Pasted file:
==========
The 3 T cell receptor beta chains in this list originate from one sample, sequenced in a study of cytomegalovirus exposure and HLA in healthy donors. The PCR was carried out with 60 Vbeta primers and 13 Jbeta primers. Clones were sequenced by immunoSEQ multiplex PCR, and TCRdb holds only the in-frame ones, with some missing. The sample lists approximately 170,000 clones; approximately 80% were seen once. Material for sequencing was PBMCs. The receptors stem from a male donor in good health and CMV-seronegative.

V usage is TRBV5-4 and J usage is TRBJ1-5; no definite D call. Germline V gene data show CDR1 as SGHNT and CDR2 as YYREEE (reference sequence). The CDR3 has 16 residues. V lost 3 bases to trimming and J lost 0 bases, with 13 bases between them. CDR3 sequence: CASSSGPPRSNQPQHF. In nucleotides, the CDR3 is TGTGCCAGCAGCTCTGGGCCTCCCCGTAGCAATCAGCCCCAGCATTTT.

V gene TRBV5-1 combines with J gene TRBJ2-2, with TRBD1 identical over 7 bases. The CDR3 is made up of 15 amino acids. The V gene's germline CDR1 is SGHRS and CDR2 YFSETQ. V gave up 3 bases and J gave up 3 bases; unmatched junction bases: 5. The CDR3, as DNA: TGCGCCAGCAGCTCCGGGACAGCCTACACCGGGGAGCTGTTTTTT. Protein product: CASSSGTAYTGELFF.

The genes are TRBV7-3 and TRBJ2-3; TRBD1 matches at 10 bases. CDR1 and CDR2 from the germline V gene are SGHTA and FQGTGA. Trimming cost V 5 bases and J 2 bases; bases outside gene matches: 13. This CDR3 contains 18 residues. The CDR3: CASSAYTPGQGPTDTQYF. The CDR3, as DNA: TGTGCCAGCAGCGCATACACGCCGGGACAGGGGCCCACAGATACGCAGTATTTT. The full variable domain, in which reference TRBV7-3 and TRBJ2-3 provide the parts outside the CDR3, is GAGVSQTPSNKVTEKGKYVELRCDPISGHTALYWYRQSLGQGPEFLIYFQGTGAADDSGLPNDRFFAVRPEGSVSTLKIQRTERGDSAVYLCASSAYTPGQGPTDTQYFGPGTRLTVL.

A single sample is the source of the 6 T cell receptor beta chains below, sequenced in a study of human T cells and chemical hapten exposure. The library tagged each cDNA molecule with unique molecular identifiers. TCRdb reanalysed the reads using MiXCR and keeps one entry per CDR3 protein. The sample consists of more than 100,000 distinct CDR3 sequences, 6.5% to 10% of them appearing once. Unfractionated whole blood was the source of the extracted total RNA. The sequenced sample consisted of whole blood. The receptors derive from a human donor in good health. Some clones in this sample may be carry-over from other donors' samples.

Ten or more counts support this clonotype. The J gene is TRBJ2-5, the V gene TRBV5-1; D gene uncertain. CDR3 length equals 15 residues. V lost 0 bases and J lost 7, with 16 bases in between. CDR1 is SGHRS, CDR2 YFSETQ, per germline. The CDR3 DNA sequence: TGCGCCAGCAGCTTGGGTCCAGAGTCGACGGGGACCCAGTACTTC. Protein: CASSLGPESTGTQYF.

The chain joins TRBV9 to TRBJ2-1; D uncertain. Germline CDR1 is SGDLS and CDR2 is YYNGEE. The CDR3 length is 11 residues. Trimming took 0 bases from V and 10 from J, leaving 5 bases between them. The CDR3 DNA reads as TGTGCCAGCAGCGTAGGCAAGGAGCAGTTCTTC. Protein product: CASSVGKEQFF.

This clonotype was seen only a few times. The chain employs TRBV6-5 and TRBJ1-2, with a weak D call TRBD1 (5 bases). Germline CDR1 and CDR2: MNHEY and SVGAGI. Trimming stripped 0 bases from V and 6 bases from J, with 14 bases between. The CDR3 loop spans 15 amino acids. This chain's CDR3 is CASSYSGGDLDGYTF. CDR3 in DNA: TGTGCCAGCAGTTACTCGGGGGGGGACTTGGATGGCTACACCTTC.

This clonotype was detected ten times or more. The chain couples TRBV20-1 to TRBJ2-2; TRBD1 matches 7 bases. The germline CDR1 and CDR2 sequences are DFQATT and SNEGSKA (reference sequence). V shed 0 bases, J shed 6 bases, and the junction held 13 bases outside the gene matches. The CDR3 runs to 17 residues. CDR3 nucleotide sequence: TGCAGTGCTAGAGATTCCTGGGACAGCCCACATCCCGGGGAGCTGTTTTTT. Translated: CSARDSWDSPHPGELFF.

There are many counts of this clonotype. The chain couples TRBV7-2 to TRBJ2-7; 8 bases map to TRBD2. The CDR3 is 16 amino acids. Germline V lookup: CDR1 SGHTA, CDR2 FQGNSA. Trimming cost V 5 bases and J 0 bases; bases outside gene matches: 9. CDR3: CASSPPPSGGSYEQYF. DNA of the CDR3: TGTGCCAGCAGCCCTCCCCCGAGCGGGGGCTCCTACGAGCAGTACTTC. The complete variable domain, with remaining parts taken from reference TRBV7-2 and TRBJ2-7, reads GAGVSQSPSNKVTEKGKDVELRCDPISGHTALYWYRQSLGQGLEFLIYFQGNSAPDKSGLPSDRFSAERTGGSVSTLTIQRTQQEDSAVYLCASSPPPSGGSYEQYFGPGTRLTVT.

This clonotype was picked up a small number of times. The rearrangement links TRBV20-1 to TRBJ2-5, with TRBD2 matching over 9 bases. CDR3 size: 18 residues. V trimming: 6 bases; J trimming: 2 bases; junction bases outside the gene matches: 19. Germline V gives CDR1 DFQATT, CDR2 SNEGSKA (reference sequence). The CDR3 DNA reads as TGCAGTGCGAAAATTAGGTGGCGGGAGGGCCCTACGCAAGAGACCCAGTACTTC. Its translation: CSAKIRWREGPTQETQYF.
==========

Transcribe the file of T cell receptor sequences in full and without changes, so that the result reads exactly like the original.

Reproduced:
The 3 T cell receptor beta chains in this list originate from one sample, sequenced in a study of cytomegalovirus exposure and HLA in healthy donors. The PCR was carried out with 60 Vbeta primers and 13 Jbeta primers. Clones were sequenced by immunoSEQ multiplex PCR, and TCRdb holds only the in-frame ones, with some missing. The sample lists approximately 170,000 clones; approximately 80% were seen once. Material for sequencing was PBMCs. The receptors stem from a male donor in good health and CMV-seronegative.

V usage is TRBV5-4 and J usage is TRBJ1-5; no definite D call. Germline V gene data show CDR1 as SGHNT and CDR2 as YYREEE (reference sequence). The CDR3 has 16 residues. V lost 3 bases to trimming and J lost 0 bases, with 13 bases between them. CDR3 sequence: CASSSGPPRSNQPQHF. In nucleotides, the CDR3 is TGTGCCAGCAGCTCTGGGCCTCCCCGTAGCAATCAGCCCCAGCATTTT.

V gene TRBV5-1 combines with J gene TRBJ2-2, with TRBD1 identical over 7 bases. The CDR3 is made up of 15 amino acids. The V gene's germline CDR1 is SGHRS and CDR2 YFSETQ. V gave up 3 bases and J gave up 3 bases; unmatched junction bases: 5. The CDR3, as DNA: TGCGCCAGCAGCTCCGGGACAGCCTACACCGGGGAGCTGTTTTTT. Protein product: CASSSGTAYTGELFF.

The genes are TRBV7-3 and TRBJ2-3; TRBD1 matches at 10 bases. CDR1 and CDR2 from the germline V gene are SGHTA and FQGTGA. Trimming cost V 5 bases and J 2 bases; bases outside gene matches: 13. This CDR3 contains 18 residues. The CDR3: CASSAYTPGQGPTDTQYF. The CDR3, as DNA: TGTGCCAGCAGCGCATACACGCCGGGACAGGGGCCCACAGATACGCAGTATTTT. The full variable domain, in which reference TRBV7-3 and TRBJ2-3 provide the parts outside the CDR3, is GAGVSQTPSNKVTEKGKYVELRCDPISGHTALYWYRQSLGQGPEFLIYFQGTGAADDSGLPNDRFFAVRPEGSVSTLKIQRTERGDSAVYLCASSAYTPGQGPTDTQYFGPGTRLTVL.

A single sample is the source of the 6 T cell receptor beta chains below, sequenced in a study of human T cells and chemical hapten exposure. The library tagged each cDNA molecule with unique molecular identifiers. TCRdb reanalysed the reads using MiXCR and keeps one entry per CDR3 protein. The sample consists of more than 100,000 distinct CDR3 sequences, 6.5% to 10% of them appearing once. Unfractionated whole blood was the source of the extracted total RNA. The sequenced sample consisted of whole blood. The receptors derive from a human donor in good health. Some clones in this sample may be carry-over from other donors' samples.

Ten or more counts support this clonotype. The J gene is TRBJ2-5, the V gene TRBV5-1; D gene uncertain. CDR3 length equals 15 residues. V lost 0 bases and J lost 7, with 16 bases in between. CDR1 is SGHRS, CDR2 YFSETQ, per germline. The CDR3 DNA sequence: TGCGCCAGCAGCTTGGGTCCAGAGTCGACGGGGACCCAGTACTTC. Protein: CASSLGPESTGTQYF.

The chain joins TRBV9 to TRBJ2-1; D uncertain. Germline CDR1 is SGDLS and CDR2 is YYNGEE. The CDR3 length is 11 residues. Trimming took 0 bases from V and 10 from J, leaving 5 bases between them. The CDR3 DNA reads as TGTGCCAGCAGCGTAGGCAAGGAGCAGTTCTTC. Protein product: CASSVGKEQFF.

This clonotype was seen only a few times. The chain employs TRBV6-5 and TRBJ1-2, with a weak D call TRBD1 (5 bases). Germline CDR1 and CDR2: MNHEY and SVGAGI. Trimming stripped 0 bases from V and 6 bases from J, with 14 bases between. The CDR3 loop spans 15 amino acids. This chain's CDR3 is CASSYSGGDLDGYTF. CDR3 in DNA: TGTGCCAGCAGTTACTCGGGGGGGGACTTGGATGGCTACACCTTC.

This clonotype was detected ten times or more. The chain couples TRBV20-1 to TRBJ2-2; TRBD1 matches 7 bases. The germline CDR1 and CDR2 sequences are DFQATT and SNEGSKA (reference sequence). V shed 0 bases, J shed 6 bases, and the junction held 13 bases outside the gene matches. The CDR3 runs to 17 residues. CDR3 nucleotide sequence: TGCAGTGCTAGAGATTCCTGGGACAGCCCACATCCCGGGGAGCTGTTTTTT. Translated: CSARDSWDSPHPGELFF.

There are many counts of this clonotype. The chain couples TRBV7-2 to TRBJ2-7; 8 bases map to TRBD2. The CDR3 is 16 amino acids. Germline V lookup: CDR1 SGHTA, CDR2 FQGNSA. Trimming cost V 5 bases and J 0 bases; bases outside gene matches: 9. CDR3: CASSPPPSGGSYEQYF. DNA of the CDR3: TGTGCCAGCAGCCCTCCCCCGAGCGGGGGCTCCTACGAGCAGTACTTC. The complete variable domain, with remaining parts taken from reference TRBV7-2 and TRBJ2-7, reads GAGVSQSPSNKVTEKGKDVELRCDPISGHTALYWYRQSLGQGLEFLIYFQGNSAPDKSGLPSDRFSAERTGGSVSTLTIQRTQQEDSAVYLCASSPPPSGGSYEQYFGPGTRLTVT.

This clonotype was picked up a small number of times. The rearrangement links TRBV20-1 to TRBJ2-5, with TRBD2 matching over 9 bases. CDR3 size: 18 residues. V trimming: 6 bases; J trimming: 2 bases; junction bases outside the gene matches: 19. Germline V gives CDR1 DFQATT, CDR2 SNEGSKA (reference sequence). The CDR3 DNA reads as TGCAGTGCGAAAATTAGGTGGCGGGAGGGCCCTACGCAAGAGACCCAGTACTTC. Its translation: CSAKIRWREGPTQETQYF.